This sermon is part of the sermon series "Free to Sacrifice". See series.
The strategy behind this series
In October of 2017 our leadership team decided to preach a four-part generosity series. But we wanted to try something different. Over the past four years our church had been in two major financial campaigns. We needed the campaigns so we could move into our new building after 20 years as a mobile church. But our people—and our preachers—were tired of hard-hitting “give generously to our amazing campaign” sermons.
So for this generosity series we wanted to address finances, but we also wanted to focus on broader issues of what it means to live a generous life. We started by making a distinction between what we called “outputs” and “inputs.” Churches often focus on outputs—avoid this list of sins, join a small group, come to worship, give at least 10 percent of your gross income to the church, etc. Of course outputs are not bad. God commands these outputs. But for the past four years we had focused so heavily on outputs, especially in our approach to giving, that our people were losing sight of God’s deeper initiating work in their lives. The Holy Spirit is always pouring spiritual and practical resources into our lives. God will continue this good work until the day of Jesus (Phil. 1:6). We wanted to invite our people to open their lives to God’s inputs and then challenge them to consider how to respond with generosity apart from specific outputs provided top down from the church leadership.
Thus, our main goal for the sermon series was not an output—we want you to give more money to the church or we need $250,000 for this project. Instead, we wanted to have our people wrestle with questions like: How is God working in your life? How can you live more in union with the life of Jesus who sacrificed his life for us? How can you open yourself to the good work of the Holy Spirit in you? What are the spiritual resources you already have? And then what would it look like for you in your life with your job, your house, and your financial resources to live a life of sacrifice?
The outline for the series
We chose the Book of Philippians because it stresses God’s inputs (see especially verses like 1:6, 2:13, 4:13, and 4:19) and it beautifully tells the story of Christ’s sacrificial life (2:5-11) and Paul’s sacrificial example (1:7-21). We called the sermon series “Free to Sacrifice,” and we divided Philippians into the following four sermons and big ideas:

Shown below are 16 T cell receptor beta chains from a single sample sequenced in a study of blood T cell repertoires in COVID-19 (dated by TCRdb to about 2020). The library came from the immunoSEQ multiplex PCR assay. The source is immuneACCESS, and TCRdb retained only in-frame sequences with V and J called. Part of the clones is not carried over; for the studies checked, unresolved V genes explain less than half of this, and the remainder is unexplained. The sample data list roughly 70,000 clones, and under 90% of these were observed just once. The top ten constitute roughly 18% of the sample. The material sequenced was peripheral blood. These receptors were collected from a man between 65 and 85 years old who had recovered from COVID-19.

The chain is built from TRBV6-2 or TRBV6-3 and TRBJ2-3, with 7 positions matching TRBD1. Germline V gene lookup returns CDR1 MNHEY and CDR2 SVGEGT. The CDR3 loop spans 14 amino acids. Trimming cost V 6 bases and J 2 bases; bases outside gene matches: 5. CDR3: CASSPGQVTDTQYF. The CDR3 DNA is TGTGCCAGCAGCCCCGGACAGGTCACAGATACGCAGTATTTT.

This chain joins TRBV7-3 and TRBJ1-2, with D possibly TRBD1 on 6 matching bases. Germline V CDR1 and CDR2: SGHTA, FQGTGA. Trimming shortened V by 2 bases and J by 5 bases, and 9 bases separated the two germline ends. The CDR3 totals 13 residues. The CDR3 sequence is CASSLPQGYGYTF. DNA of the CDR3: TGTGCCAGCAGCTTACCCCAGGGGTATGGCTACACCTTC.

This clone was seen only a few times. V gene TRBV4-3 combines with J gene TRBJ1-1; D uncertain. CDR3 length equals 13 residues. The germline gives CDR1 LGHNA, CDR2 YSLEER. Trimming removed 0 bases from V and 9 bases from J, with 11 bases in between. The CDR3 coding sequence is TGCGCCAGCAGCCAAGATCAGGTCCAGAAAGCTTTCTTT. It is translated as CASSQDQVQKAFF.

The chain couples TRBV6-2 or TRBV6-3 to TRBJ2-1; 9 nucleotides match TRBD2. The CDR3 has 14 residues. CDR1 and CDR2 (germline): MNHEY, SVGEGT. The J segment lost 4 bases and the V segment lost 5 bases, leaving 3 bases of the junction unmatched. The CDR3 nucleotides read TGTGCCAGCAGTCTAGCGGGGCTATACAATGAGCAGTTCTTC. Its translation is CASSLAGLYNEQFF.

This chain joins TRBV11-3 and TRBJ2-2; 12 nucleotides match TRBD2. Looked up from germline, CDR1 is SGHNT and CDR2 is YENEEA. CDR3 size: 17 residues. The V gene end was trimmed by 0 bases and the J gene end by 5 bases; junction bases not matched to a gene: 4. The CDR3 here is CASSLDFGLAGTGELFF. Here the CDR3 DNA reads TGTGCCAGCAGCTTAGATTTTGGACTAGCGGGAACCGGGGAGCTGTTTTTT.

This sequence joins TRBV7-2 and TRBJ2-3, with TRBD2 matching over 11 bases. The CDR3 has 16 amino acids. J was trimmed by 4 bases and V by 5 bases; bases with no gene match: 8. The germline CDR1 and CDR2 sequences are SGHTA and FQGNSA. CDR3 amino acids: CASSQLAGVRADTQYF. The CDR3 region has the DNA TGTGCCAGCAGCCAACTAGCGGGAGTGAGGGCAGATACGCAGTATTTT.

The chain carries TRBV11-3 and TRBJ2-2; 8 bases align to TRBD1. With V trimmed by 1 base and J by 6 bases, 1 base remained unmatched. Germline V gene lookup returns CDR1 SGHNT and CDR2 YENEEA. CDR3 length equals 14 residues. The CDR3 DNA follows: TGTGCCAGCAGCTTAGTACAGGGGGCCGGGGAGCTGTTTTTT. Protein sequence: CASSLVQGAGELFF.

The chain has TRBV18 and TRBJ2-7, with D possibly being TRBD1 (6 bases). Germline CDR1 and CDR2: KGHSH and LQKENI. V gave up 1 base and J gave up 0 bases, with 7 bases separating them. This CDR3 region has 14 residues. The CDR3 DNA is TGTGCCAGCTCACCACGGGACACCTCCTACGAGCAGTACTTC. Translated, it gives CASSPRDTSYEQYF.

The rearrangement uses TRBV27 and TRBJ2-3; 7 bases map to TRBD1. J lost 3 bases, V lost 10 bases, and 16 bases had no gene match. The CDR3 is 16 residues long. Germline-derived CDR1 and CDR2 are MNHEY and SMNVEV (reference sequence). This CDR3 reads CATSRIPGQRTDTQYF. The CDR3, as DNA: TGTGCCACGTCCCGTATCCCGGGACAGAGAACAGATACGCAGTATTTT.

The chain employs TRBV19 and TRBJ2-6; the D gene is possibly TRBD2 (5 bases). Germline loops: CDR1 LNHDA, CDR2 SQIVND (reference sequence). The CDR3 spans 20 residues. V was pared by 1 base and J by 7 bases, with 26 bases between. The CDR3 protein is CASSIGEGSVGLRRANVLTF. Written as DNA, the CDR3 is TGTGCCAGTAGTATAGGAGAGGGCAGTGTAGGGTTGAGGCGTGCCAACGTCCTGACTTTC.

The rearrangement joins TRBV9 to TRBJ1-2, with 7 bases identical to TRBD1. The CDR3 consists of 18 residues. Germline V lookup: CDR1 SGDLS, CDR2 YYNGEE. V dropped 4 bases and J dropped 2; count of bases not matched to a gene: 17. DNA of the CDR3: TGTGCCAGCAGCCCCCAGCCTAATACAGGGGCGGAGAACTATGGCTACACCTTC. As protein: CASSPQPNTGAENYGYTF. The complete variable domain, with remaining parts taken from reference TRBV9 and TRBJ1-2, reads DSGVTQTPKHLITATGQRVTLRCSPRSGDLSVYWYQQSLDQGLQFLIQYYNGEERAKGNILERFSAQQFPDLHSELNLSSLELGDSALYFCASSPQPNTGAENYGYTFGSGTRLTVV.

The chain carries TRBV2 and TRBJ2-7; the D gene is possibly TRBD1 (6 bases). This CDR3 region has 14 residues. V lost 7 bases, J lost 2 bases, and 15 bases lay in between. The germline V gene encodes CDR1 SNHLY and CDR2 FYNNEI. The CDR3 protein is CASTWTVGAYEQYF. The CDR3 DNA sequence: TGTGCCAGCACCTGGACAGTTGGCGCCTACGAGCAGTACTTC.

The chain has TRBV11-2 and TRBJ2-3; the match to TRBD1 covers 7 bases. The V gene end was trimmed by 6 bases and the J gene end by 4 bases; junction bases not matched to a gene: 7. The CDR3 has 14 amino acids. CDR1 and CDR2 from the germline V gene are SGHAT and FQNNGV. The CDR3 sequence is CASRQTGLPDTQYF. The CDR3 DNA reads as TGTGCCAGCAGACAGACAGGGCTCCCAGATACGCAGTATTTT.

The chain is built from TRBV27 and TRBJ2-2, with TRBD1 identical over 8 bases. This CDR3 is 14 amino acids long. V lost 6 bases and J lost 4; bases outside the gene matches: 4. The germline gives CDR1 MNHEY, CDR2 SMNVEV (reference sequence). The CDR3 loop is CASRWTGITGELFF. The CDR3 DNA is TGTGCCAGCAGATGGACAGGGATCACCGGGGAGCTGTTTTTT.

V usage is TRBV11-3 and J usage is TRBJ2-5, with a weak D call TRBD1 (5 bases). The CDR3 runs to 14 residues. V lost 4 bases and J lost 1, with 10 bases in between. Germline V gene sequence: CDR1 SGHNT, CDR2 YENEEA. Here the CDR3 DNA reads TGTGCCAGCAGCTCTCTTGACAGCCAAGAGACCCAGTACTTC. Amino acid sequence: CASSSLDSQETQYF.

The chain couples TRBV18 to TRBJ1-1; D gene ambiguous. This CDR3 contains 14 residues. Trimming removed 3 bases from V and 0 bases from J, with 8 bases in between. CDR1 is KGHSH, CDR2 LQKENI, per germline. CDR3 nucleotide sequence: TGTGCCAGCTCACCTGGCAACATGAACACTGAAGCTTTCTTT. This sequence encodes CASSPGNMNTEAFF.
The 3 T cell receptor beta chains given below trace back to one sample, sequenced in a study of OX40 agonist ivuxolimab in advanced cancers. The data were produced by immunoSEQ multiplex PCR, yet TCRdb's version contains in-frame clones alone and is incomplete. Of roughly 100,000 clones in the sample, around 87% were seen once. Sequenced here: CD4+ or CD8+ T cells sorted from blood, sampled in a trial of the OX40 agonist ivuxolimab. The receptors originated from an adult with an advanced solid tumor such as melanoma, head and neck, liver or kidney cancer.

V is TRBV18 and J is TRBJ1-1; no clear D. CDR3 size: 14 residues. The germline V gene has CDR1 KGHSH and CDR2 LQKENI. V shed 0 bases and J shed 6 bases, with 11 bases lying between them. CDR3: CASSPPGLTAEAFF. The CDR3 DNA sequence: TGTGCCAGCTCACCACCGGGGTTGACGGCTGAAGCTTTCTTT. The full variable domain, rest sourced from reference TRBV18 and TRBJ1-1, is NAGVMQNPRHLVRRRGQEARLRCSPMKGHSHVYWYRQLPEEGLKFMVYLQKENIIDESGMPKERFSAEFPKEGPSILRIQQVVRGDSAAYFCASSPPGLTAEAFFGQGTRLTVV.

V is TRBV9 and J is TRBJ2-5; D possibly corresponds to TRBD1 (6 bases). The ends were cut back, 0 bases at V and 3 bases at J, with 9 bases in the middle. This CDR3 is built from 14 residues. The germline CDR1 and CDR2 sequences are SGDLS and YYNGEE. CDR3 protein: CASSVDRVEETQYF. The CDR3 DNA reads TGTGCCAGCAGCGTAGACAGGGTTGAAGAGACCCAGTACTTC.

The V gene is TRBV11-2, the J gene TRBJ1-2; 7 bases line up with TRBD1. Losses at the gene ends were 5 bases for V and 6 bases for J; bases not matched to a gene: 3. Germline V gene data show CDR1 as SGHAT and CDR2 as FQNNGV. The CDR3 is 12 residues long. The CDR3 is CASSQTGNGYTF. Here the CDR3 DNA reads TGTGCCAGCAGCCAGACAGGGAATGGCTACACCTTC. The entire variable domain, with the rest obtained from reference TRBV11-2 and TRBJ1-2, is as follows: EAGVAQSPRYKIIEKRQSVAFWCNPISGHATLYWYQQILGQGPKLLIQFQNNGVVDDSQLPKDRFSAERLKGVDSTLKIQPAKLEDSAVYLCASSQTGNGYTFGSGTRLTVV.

The Courage to Sacrifice (Phil. 1:18-30): Through Jesus, we can have “great hearts” with courage to sacrifice.
The Beauty of Sacrifice (Phil. 2:1-11): Jesus sets the ultimate beautiful example of a life of sacrifice for others.
Sent to Sacrifice (Phil 2:19-30): The sacrificial life is connected to Jesus sending you.
The Gain of Sacrifice (Phil. 3:1-11): Jesus is the treasure that is worth sacrificing everything else for.
Throughout the sermon series we tried to connect the biblical text to stories of believers (especially people in our church or part of our global mission partnerships) who are responding to Jesus (the inputs of God) by living sacrificial lives. We shied away from stressing mandatory outputs for everyone. Instead, we tried to spark our people’s imaginations by pointing to creative ways that ordinary people are responding to Jesus with sacrificial lives. We also produced a high-quality study guide that we encouraged everyone to use for the sermons and for personal meditation on the texts throughout the week. Each of the chapters (based on the four sermons) included the preaching text, a devotional, and two artistically drawn quotes from the Church Fathers.
The pros and cons of this approach
What worked well?
First, our people and our preachers appreciated a break from the high-pressure expectations of our last generosity series. We sensed a collective sigh of relief because we didn’t have another long list of outputs to achieve.
Second, Philippians was a great book for a generosity series, especially for focusing on living a sacrificial life in and through Jesus. We felt like we hit a good balance between textual exposition and illustration/application.
Third, people loved the additional study guide resource.
Fourth, from a theological perspective, it was easy to focus the preaching texts on to the person and presence of Jesus.
What was missing?
Looking back on the series, I think we missed an opportunity to talk more specifically about money. We didn’t want to have a generosity series solely or mostly about money, but I think we went too far the other way.
If I had to do this series over again I would have tied sacrifice to money by using money-related illustrations (people responding generously through their giving habits) and providing money-related applications.
Matt Woodley is the pastor of compassion ministries at Church of the Resurrection in Wheaton, Illinois.